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Quentin Falk
ARRSE Rating
3.5 Mushroom Heads
'They were not rated too young to teach,
nor reckoned unfit to guide
When they formed their class on Helles' beach
at the bows of the "River Clyde
Kipling, 'The Scholars'

'You may be in charge of this army, Sir, but I am in charge of this boat' Midshipman at Gallipoli (apocryphal)

This is the personal story of Lt George Drewry VC RNR (1894-1918 ), recovered by the author from a variety of sources. As a midshipman, Drewry was awarded the VC for his exceptional devotion to duty during the landings at Suvla Bay on April 25 1915 and the main part of the story, well told, covers this and his further adventures during a later additional landing that August. Drewry died in August 1918 from an equipment accident shortly after being given command of a minesweeping trawler stationed in Scapa Flow.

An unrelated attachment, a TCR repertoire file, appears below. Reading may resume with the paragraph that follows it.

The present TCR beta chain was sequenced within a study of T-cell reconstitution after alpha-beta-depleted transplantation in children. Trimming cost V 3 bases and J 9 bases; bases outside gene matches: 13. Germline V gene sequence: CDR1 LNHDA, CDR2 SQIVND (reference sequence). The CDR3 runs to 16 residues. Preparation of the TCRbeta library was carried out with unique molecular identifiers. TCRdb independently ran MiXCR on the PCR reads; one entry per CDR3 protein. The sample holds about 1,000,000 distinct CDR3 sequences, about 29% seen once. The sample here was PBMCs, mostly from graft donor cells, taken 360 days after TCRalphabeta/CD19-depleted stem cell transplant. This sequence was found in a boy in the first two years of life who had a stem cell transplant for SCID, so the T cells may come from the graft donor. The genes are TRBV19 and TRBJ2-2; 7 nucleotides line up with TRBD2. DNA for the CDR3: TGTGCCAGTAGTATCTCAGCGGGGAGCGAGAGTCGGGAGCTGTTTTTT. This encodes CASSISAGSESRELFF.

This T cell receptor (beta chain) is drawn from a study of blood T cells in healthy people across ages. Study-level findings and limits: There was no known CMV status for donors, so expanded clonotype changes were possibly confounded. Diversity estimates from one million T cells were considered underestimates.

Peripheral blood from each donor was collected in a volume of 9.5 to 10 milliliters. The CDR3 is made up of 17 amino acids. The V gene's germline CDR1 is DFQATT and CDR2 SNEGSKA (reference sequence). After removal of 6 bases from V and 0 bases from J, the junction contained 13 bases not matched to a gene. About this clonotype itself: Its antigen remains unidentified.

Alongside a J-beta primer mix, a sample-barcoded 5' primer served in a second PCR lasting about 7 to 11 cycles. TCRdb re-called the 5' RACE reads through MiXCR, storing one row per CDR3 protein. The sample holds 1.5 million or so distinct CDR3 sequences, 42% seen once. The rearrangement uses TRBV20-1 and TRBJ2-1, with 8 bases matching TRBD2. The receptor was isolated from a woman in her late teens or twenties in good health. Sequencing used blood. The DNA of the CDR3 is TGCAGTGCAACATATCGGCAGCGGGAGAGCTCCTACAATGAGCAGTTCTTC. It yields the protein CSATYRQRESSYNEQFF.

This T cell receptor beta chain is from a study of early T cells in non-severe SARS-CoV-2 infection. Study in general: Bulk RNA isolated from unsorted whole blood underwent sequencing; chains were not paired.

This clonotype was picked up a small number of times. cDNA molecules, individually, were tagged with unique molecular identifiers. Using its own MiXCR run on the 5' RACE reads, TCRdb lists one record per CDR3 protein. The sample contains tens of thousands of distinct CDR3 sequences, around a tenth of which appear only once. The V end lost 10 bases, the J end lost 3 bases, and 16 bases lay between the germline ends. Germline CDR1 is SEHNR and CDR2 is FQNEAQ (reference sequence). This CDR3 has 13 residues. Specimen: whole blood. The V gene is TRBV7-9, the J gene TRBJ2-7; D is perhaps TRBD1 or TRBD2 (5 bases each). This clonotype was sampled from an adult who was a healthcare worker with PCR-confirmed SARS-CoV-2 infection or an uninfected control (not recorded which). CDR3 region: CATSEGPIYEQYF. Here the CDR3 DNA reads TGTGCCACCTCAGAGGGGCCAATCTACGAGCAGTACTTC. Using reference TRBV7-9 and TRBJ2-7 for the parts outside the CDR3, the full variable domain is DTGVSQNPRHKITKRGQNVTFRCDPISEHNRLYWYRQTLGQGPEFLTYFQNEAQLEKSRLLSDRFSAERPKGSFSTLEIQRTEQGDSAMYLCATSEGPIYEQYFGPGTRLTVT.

In the process we meet the Drewry family and there is a chapter on his brother's experience as an engineer officer at Jutland. The author situates Drewry in the relevant strategic and tactical background, and backs up the unavoidably sketchy direct narrative with quotations from contemporary letters and accounts.

The focus on the detail of the chaos and wanton slaughter at Suvla is a contrast to most accounts that concentrate on the higher direction of this shambles and highlights the heroism and sacrifice of this doomed expedition.

The IWM diorama of all this is apparently removed to storage and the Drewrys' parish church. with its the memorial windows, apparently faces 'redevelopment'. Lest we forget!

An odd omission from the bibliography is Michael Mortlock's 'The Landings at Suvla Bay' (2007)

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